Engine:351 M V8
Body Type:Short Bed step side
Exterior Color: Light Brown
Interior Color: Light Tan
Number of Cylinders: 8
Trim: Short bed
Drive Type: RWD
Anaconda, Montana, United States
Ford always shows up in force at the SEMA Show, but this year's tally of 57 custom-tuned cars, trucks and vans is more than we can ever recall the Blue Oval bringing. Ford will introduce 28 of its project vehicles in its "Dreamcase" ahead of next month's show. The first batch of eight you'll find here with the remaining vehicles trickling into public view over the next couple of weeks.
This first group of cars includes a Fiesta, four Fiesta ST hatchbacks and a trio of Mustang show cars styled and tuned to varying degrees all by different aftermarket companies. Tanner Foust, Nitto Tire, 3dCarbon and Ice Nine Group are some of the more familiar names affixed to these cars. Our favorite so far is the Hollywood Hot Rods Mustang convertible (shown above) with its removable aluminum top and methanol-injected, 750-horsepower 5.0-liter V8.
Scroll down for all the details on these Fiestas and Mustangs, and stay tuned for more info on Ford's SEMA line, which will include custom versions of the Focus ST, Fusion, Transit Connect, F-150 and Super Duty.
Word coming in from across the pond has it that Ford is working on developing the business case to create a new Fiesta RS. The development is encouraged by the extremely positive reception the existing Fiesta ST has garnered to date, and the emergence of the above-pictured Fiesta RS WRC rally car, but it'll take more than goodwill to make a more extreme version a reality.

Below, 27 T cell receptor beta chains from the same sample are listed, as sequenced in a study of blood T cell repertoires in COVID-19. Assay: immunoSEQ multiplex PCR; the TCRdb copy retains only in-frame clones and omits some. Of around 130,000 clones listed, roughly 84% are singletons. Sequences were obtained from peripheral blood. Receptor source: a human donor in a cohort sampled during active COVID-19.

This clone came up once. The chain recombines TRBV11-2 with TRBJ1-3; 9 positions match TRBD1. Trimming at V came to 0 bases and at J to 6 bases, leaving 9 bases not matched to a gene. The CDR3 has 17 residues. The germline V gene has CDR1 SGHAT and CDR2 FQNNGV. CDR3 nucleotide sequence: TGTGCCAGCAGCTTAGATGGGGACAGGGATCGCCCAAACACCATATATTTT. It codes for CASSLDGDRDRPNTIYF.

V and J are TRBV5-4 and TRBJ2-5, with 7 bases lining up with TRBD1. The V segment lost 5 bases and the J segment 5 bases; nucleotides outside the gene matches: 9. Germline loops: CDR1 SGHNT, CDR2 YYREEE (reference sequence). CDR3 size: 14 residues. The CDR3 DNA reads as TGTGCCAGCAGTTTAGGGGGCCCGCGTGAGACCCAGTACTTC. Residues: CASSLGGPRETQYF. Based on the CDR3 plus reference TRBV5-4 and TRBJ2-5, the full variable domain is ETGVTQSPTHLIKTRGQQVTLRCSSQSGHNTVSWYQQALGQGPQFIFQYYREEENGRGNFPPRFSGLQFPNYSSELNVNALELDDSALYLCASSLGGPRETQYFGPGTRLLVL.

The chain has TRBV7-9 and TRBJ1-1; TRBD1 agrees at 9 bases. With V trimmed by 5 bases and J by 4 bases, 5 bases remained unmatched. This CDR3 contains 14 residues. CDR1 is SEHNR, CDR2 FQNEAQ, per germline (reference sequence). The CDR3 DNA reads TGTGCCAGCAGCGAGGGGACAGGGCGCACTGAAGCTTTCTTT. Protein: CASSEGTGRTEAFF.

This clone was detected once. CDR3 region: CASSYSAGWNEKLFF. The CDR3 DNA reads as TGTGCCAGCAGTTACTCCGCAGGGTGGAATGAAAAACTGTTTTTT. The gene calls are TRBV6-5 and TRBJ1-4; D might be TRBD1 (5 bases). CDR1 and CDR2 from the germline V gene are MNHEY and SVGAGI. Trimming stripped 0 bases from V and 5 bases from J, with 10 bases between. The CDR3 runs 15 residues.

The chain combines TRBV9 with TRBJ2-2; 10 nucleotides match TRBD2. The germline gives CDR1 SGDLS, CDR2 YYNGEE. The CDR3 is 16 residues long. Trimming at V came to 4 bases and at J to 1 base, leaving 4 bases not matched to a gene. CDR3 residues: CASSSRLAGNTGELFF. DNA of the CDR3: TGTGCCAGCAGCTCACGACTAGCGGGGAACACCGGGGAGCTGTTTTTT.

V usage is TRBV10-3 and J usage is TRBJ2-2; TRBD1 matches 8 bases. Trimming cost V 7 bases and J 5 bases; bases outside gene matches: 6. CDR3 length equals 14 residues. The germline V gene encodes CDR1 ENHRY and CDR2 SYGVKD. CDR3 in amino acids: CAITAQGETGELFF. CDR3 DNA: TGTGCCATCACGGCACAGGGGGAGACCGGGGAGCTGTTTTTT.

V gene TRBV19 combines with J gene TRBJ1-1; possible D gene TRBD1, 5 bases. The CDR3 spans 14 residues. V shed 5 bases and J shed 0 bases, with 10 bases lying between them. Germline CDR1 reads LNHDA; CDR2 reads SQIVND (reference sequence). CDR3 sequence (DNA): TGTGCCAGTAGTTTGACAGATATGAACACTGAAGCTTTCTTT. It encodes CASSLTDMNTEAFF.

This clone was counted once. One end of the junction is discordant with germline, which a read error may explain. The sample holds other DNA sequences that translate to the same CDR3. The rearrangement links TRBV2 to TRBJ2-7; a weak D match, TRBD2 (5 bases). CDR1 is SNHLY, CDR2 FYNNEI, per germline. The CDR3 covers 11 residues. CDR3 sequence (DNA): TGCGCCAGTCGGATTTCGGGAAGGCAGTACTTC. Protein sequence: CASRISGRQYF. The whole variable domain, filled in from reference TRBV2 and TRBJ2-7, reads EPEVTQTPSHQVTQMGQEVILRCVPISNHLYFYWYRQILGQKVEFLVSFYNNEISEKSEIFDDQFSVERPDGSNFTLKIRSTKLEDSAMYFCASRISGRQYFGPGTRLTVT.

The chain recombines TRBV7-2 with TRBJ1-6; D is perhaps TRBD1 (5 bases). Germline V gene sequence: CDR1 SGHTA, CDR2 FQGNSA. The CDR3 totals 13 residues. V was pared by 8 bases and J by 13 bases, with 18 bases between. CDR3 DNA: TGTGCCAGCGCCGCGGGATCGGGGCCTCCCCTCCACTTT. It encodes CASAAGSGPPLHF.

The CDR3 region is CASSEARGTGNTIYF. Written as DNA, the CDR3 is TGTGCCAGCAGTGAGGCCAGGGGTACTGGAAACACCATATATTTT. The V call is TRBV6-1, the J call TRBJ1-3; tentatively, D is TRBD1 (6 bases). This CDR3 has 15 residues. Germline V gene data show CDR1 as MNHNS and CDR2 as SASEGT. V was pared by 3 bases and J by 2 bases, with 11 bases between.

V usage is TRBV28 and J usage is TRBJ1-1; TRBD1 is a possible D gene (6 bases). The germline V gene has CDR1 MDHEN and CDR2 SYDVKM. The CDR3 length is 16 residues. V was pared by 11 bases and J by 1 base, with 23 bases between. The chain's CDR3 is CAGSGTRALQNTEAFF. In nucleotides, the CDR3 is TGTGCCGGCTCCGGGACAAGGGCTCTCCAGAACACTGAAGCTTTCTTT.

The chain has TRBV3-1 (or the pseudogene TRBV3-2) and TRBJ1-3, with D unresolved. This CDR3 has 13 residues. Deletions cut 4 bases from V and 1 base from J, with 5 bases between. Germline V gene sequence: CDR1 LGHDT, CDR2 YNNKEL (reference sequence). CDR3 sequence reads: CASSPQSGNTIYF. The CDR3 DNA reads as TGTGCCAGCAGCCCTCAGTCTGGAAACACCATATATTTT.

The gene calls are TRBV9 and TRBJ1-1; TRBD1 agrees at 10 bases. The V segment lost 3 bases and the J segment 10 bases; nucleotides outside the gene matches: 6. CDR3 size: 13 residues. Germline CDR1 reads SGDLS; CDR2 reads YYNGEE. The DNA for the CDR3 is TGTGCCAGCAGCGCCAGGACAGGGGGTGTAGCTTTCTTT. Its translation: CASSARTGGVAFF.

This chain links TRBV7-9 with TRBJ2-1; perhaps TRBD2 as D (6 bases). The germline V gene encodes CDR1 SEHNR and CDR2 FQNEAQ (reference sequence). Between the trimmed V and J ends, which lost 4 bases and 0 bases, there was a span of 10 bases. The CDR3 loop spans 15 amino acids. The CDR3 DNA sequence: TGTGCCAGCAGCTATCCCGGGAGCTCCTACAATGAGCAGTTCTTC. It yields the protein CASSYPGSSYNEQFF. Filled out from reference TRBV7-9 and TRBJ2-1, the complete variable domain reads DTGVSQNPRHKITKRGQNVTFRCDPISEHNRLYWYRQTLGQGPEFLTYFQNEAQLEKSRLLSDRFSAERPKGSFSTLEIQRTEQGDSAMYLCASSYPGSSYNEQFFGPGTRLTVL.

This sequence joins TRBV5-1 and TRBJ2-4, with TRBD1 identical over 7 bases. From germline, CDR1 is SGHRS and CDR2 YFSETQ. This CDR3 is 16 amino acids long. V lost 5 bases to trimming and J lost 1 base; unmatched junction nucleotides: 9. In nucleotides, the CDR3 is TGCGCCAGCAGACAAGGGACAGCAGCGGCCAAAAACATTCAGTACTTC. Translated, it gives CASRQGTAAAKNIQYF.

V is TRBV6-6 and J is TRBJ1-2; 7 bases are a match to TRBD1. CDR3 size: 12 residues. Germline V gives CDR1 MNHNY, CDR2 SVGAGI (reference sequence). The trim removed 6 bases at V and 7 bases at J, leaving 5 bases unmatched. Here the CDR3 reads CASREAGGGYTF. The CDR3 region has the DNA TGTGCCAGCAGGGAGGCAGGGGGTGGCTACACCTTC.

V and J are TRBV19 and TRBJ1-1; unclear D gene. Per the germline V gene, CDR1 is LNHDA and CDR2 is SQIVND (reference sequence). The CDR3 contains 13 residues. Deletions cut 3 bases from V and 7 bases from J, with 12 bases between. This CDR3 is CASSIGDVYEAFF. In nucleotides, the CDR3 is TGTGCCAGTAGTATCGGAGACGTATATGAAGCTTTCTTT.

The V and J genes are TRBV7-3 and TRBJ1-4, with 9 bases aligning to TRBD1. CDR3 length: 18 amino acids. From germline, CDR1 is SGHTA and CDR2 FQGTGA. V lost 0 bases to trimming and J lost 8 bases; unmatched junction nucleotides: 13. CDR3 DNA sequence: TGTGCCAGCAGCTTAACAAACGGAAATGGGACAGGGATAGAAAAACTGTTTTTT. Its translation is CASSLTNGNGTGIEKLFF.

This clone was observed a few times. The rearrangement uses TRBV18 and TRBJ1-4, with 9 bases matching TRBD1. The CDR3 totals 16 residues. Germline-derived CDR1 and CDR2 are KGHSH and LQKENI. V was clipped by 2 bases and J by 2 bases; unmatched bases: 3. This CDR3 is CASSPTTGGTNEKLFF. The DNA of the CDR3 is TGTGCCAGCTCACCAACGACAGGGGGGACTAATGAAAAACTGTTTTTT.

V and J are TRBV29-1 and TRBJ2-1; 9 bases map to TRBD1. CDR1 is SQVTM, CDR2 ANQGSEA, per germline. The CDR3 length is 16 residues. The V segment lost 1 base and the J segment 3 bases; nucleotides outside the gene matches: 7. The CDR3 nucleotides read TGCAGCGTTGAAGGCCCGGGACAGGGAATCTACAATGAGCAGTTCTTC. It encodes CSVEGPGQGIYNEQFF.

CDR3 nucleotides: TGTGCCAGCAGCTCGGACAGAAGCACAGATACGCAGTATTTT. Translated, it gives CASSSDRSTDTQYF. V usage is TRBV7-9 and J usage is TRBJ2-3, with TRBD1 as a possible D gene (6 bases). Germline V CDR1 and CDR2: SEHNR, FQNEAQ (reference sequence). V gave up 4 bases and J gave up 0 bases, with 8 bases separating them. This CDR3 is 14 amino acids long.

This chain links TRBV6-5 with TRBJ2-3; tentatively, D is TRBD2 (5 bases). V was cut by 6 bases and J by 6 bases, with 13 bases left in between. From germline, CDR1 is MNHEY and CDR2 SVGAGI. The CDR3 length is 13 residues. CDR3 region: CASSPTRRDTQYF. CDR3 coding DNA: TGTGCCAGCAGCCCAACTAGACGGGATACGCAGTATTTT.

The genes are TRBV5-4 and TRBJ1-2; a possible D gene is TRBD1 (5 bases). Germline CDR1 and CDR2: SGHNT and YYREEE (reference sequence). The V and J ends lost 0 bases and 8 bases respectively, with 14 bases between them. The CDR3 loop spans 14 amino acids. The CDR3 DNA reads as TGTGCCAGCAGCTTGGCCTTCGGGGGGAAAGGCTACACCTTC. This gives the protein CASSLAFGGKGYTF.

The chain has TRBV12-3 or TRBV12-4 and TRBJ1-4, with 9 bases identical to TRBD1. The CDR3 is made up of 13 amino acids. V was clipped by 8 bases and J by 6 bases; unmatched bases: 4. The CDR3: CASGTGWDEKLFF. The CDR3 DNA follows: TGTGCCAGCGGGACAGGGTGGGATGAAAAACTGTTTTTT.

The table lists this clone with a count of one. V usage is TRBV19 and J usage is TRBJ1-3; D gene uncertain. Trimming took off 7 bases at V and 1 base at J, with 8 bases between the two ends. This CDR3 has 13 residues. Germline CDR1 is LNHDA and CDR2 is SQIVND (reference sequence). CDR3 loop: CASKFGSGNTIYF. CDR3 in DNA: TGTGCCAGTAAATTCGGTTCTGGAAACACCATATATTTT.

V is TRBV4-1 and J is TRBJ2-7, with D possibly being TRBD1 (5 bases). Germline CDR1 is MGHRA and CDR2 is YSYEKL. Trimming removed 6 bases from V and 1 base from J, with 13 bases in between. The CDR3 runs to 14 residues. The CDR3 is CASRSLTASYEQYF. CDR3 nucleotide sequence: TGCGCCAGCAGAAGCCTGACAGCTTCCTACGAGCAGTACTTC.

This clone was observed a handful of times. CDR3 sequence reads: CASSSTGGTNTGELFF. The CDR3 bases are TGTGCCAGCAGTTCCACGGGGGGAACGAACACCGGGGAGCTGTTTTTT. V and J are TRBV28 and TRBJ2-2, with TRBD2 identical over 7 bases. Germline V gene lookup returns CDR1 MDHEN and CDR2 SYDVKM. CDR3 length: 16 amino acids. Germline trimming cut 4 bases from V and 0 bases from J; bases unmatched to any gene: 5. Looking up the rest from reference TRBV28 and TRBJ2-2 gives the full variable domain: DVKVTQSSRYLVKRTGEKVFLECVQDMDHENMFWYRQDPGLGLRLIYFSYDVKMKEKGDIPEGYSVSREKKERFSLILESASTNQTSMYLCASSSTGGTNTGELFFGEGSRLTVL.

According to Auto Express, a new roadgoing Fiesta RS would almost certainly be based closely on the ST version, albeit with some vital differences. Its 1.6-liter turbo four would be increased from 180 horsepower to somewhere around 230 hp, and that powertrain would be accompanied by lightweight alloys inside blistered wheel arches, a stripped-out interior and possibly lightweight bodywork.
The vehicle's approval would reportedly require a strong business case in Europe, and not just in the UK where Ford hot hatches traditionally enjoy a strong following. It's unclear whether the Fiesta RS would potentially make the transatlantic voyage to American showrooms, but between it and the larger Focus RS, hopefully the Blue Oval wouldn't leave its home market out of the action altogether.
It's hard to think back now, but the same man overseeing the design of the 2013 Ford Fusion also presided over a rather lackluster period in Ford design, highlighted by vehicles like the Five Hundred and Freestyle. With the redesigned Fusion receiving high praise, J Mays tells Automotive News that he feels vindicated from criticisms suggesting he's not a daring enough designer.
When Mays took over as lead of design in 1997, he admits to having quite an ego ("My head would barely fit through the door some days. I've long since gotten over myself") and the workload to match. With the Blue Oval's portfolio full of premium brands like Aston Martin, Jaguar, Land Rover and Volvo at that point, along with the bread-and-butter Ford, Lincoln and Mercury models, Mays certainly had quite the challenge.
It was in the mid-2000s that Mays took over just the premium brands, and took on the new title of Chief Creative Officer. At the time, Mays endured some criticism for looking backwards to retro styling, rather than setting a new standard for American car design - criticism that Mays says he is free from with the all-new Fusion.